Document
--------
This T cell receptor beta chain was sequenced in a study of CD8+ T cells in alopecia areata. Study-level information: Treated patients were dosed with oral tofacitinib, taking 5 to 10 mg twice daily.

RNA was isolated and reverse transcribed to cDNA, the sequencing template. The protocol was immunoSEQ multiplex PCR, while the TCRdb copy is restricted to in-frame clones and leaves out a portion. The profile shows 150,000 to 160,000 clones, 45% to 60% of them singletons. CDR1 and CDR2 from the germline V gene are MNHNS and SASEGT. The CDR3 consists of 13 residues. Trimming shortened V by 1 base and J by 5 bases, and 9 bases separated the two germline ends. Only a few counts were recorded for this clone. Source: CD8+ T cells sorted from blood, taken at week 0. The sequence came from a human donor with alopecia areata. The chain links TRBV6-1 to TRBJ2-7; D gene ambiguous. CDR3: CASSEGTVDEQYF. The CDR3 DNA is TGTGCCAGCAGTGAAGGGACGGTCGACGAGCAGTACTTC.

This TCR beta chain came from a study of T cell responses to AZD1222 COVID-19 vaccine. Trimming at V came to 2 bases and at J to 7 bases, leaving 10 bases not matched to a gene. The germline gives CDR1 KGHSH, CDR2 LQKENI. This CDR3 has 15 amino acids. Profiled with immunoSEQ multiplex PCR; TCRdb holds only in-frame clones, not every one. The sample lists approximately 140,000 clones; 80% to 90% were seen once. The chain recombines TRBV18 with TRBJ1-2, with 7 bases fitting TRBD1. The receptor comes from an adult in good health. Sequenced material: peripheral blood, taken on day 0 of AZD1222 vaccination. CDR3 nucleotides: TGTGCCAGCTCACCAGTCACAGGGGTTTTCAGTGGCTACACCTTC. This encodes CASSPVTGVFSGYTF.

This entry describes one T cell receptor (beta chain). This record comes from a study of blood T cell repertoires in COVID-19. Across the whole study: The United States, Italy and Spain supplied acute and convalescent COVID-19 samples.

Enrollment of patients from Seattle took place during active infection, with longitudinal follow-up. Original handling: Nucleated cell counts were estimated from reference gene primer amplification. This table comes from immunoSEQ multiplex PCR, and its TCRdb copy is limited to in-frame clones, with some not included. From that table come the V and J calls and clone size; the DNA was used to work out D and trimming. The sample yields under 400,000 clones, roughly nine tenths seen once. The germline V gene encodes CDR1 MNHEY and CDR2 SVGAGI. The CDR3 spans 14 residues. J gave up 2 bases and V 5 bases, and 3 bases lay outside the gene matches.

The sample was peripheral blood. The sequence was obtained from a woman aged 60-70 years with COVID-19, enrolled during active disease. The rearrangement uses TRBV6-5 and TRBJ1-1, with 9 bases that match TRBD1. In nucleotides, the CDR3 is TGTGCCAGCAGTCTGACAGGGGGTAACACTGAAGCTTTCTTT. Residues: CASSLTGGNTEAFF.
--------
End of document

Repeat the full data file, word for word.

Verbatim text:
This T cell receptor beta chain was sequenced in a study of CD8+ T cells in alopecia areata. Study-level information: Treated patients were dosed with oral tofacitinib, taking 5 to 10 mg twice daily.

RNA was isolated and reverse transcribed to cDNA, the sequencing template. The protocol was immunoSEQ multiplex PCR, while the TCRdb copy is restricted to in-frame clones and leaves out a portion. The profile shows 150,000 to 160,000 clones, 45% to 60% of them singletons. CDR1 and CDR2 from the germline V gene are MNHNS and SASEGT. The CDR3 consists of 13 residues. Trimming shortened V by 1 base and J by 5 bases, and 9 bases separated the two germline ends. Only a few counts were recorded for this clone. Source: CD8+ T cells sorted from blood, taken at week 0. The sequence came from a human donor with alopecia areata. The chain links TRBV6-1 to TRBJ2-7; D gene ambiguous. CDR3: CASSEGTVDEQYF. The CDR3 DNA is TGTGCCAGCAGTGAAGGGACGGTCGACGAGCAGTACTTC.

This TCR beta chain came from a study of T cell responses to AZD1222 COVID-19 vaccine. Trimming at V came to 2 bases and at J to 7 bases, leaving 10 bases not matched to a gene. The germline gives CDR1 KGHSH, CDR2 LQKENI. This CDR3 has 15 amino acids. Profiled with immunoSEQ multiplex PCR; TCRdb holds only in-frame clones, not every one. The sample lists approximately 140,000 clones; 80% to 90% were seen once. The chain recombines TRBV18 with TRBJ1-2, with 7 bases fitting TRBD1. The receptor comes from an adult in good health. Sequenced material: peripheral blood, taken on day 0 of AZD1222 vaccination. CDR3 nucleotides: TGTGCCAGCTCACCAGTCACAGGGGTTTTCAGTGGCTACACCTTC. This encodes CASSPVTGVFSGYTF.

This entry describes one T cell receptor (beta chain). This record comes from a study of blood T cell repertoires in COVID-19. Across the whole study: The United States, Italy and Spain supplied acute and convalescent COVID-19 samples.

Enrollment of patients from Seattle took place during active infection, with longitudinal follow-up. Original handling: Nucleated cell counts were estimated from reference gene primer amplification. This table comes from immunoSEQ multiplex PCR, and its TCRdb copy is limited to in-frame clones, with some not included. From that table come the V and J calls and clone size; the DNA was used to work out D and trimming. The sample yields under 400,000 clones, roughly nine tenths seen once. The germline V gene encodes CDR1 MNHEY and CDR2 SVGAGI. The CDR3 spans 14 residues. J gave up 2 bases and V 5 bases, and 3 bases lay outside the gene matches.

The sample was peripheral blood. The sequence was obtained from a woman aged 60-70 years with COVID-19, enrolled during active disease. The rearrangement uses TRBV6-5 and TRBJ1-1, with 9 bases that match TRBD1. In nucleotides, the CDR3 is TGTGCCAGCAGTCTGACAGGGGGTAACACTGAAGCTTTCTTT. Residues: CASSLTGGNTEAFF.